Shakespeare: Empowering Women Essay

3354 words - 13 pages

In the midst of a male-dominant society - sixteenth century Elizabethan England - Shakespeare portrays women with strengths at least equal to those of men. By so doing, he opens the door for them politically as well as socially, well in advance of any legal rights being granted to women. It has been argued that Shakespeare's views of women can be logically traced to the characters he has created (Kolin 11). He "came as close to exposition of a system of practical values as he could, without creating characters to serve as mouthpieces for his own ideas" (Greer 39). If this is true, he had very modern views of women, men, and equality, believing that women are equal to men. Germaine Greer confirms this with, "Shakespeare views marriage as a partnership between equals, sexually vibrant, committed, constant, and practical" (39).

In his Comedies, Shakespeare empowers women over men in two distinct ways. First of all, focusing on the idea that they are the agents in Elizabethan society of happiness and order (Pitt 48), he allows for major female roles. Perhaps he felt, too, that some day women would be able to play their own roles on the stage instead of having them played by boys. He wanted them to have equal, and sometimes more prominent parts than men on stage, with hopes that this equality would filter into society. This is true, especially in the Comedies, where women naturally fit in because of their role in society to `be happy'. Another way that Shakespeare gives women power is with the theme of disguise. As female characters don disguises of men, they often assume a more powerful disposition. It is true that when a person dresses a certain way, he or she is likely to act accordingly. Law enforcement officers, firefighters, and military men, all seem to possess a certain quality, which enables them to accomplish their duties. It is as if the uniform gives them extra courage. The same holds true when women dress as men. Gone are the dainty, helpless, and frivolous attributes usually linked to women; they are replaced with the dominant, protector, and leadership qualities associated with men.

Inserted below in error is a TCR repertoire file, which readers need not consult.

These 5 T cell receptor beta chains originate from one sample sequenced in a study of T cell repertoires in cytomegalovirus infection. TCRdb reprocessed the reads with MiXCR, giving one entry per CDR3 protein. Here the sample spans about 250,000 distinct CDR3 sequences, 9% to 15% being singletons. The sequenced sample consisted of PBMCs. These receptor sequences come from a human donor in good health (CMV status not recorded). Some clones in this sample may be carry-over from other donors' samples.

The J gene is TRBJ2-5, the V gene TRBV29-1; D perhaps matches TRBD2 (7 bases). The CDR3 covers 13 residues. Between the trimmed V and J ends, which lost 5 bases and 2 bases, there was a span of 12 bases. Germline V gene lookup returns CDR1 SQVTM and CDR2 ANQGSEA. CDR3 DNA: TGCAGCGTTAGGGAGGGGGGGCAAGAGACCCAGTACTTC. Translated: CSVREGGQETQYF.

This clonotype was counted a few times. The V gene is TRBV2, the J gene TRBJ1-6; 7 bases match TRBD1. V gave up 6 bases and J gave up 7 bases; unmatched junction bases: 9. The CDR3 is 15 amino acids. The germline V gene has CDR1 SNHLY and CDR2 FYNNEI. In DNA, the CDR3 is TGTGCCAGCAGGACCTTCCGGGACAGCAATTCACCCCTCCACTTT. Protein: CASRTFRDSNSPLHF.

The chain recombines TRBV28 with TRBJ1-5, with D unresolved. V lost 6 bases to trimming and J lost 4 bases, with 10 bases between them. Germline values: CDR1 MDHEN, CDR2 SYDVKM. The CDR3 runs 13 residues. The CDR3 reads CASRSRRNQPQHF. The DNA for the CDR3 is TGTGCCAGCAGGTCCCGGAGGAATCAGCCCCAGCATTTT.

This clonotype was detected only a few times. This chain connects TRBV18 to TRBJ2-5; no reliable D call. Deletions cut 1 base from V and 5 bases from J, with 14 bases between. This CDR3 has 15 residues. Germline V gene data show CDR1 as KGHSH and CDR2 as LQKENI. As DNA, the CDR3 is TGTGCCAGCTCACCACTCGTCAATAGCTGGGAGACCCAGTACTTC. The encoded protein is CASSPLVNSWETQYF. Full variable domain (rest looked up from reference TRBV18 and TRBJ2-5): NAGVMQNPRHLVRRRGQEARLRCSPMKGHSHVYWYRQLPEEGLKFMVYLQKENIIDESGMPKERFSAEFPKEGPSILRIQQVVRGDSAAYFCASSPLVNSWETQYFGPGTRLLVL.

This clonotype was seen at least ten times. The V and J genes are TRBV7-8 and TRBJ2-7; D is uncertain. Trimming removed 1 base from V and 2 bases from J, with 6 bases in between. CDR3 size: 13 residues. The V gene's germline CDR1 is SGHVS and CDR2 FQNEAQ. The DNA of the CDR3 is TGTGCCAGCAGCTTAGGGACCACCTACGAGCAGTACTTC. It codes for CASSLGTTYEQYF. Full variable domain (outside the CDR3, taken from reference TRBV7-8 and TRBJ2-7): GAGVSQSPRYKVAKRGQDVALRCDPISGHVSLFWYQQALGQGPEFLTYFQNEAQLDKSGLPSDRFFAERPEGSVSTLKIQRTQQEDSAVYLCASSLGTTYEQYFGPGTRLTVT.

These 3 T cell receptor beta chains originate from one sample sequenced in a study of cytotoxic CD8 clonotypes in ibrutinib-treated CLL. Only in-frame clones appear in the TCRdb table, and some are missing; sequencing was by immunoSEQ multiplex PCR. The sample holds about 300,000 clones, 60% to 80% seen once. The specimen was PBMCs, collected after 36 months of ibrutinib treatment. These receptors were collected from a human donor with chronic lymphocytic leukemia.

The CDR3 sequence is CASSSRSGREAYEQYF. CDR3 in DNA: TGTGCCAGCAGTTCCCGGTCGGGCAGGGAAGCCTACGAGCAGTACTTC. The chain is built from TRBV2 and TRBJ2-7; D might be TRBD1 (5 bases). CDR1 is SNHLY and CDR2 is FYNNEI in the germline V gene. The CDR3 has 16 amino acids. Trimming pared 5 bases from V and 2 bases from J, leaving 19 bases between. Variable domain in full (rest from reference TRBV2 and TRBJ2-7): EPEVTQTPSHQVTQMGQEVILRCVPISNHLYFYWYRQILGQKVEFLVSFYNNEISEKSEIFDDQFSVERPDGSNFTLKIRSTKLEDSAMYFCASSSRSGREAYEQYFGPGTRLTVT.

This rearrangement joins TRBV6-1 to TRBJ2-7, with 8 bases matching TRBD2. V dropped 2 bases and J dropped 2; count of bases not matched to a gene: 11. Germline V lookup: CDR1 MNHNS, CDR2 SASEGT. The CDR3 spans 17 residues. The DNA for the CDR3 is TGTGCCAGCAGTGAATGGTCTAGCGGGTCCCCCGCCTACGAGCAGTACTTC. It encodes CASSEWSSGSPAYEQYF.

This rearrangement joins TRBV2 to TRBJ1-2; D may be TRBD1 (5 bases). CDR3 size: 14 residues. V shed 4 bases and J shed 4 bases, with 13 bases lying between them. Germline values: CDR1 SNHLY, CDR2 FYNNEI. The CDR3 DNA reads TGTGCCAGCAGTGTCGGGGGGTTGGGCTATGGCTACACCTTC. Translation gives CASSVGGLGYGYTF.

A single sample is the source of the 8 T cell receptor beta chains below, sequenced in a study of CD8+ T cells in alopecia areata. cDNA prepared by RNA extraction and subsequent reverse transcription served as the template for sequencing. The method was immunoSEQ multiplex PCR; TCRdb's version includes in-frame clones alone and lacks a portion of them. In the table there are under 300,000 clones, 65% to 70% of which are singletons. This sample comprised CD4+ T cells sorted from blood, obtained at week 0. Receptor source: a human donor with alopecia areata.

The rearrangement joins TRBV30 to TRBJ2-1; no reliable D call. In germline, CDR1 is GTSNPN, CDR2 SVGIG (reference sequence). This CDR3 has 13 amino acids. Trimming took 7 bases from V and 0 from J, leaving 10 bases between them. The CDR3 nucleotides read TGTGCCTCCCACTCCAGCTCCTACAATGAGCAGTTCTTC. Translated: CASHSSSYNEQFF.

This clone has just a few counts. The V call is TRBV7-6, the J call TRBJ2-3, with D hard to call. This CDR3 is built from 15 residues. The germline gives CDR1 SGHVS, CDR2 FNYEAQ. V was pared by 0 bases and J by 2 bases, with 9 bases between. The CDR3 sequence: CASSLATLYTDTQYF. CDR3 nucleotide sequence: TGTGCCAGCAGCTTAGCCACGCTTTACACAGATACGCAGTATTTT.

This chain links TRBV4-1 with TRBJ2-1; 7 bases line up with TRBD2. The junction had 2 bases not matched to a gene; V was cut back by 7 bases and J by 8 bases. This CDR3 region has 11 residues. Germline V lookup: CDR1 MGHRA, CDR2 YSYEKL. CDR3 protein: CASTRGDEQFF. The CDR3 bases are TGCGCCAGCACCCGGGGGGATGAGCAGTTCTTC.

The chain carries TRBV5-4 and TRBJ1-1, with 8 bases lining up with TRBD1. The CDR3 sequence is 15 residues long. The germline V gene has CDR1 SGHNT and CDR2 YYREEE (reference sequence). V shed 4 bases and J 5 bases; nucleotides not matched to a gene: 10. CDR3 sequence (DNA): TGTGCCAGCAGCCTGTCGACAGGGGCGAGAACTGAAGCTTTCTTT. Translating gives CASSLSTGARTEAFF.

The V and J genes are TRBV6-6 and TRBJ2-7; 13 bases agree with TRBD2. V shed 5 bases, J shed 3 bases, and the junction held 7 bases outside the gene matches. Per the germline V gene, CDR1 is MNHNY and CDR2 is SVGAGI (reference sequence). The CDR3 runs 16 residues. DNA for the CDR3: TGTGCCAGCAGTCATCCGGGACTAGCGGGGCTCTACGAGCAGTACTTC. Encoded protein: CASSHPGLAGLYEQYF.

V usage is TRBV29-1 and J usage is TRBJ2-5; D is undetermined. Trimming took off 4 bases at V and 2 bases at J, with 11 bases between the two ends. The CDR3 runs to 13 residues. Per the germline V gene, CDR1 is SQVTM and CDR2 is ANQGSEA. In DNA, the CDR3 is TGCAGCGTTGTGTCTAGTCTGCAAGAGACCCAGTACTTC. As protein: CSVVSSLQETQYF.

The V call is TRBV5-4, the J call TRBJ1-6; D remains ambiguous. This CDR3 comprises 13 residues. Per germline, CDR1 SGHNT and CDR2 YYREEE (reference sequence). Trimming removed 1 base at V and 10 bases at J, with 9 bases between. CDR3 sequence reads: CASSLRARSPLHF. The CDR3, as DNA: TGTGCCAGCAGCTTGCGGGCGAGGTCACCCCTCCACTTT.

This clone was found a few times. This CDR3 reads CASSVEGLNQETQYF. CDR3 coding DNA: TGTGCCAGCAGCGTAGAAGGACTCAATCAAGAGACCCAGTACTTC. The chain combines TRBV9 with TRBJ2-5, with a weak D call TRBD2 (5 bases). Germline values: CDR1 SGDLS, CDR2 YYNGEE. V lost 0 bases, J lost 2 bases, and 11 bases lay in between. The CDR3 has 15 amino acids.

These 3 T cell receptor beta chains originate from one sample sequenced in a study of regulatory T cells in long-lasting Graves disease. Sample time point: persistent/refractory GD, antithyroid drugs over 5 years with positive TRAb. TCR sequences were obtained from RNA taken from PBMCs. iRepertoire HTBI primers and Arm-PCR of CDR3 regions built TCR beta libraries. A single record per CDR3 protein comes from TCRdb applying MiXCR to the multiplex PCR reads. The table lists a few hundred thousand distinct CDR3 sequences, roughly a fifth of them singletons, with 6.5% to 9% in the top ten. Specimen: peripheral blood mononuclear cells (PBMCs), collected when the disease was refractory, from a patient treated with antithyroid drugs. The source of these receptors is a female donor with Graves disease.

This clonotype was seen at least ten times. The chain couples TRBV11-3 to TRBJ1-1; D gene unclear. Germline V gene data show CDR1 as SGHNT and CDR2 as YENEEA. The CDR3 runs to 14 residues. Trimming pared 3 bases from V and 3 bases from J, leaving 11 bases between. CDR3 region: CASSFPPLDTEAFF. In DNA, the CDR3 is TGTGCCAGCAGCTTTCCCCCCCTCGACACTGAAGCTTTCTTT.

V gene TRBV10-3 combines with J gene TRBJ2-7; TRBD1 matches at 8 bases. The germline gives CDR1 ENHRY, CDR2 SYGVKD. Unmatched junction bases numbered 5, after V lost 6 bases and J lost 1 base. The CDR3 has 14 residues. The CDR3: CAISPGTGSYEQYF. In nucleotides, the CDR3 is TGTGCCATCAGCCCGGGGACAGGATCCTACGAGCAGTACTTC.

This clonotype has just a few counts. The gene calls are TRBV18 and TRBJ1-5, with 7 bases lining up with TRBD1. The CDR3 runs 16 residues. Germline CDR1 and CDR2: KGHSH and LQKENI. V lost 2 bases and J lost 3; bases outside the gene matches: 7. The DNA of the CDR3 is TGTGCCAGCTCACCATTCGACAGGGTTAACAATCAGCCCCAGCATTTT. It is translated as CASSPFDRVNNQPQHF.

Elizabethan women were expected to be submissive and obedient. The orthodox view was that `women were subordinate to men' (Draper 162). This view stemmed from the story of Adam and Eve, where Adam was created first and Eve was created out of one of his ribs. Also, Adam's obedience was `due directly to God, (while) hers to God via him' (Draper 162). It was immoral for women to be on stage, so boys played the female roles in the theatre. Although Shakespeare's women never would go beyond what would typically be acceptable in society, they challenged the limits of conventional ideas of womanhood. Shakespeare chose women as dominant characters in the Comedies, bringing to light their role in society as `agents of happiness and order' (Pitt 48). While men dominate the tragedies, Shakespeare highlights the role of women in society...

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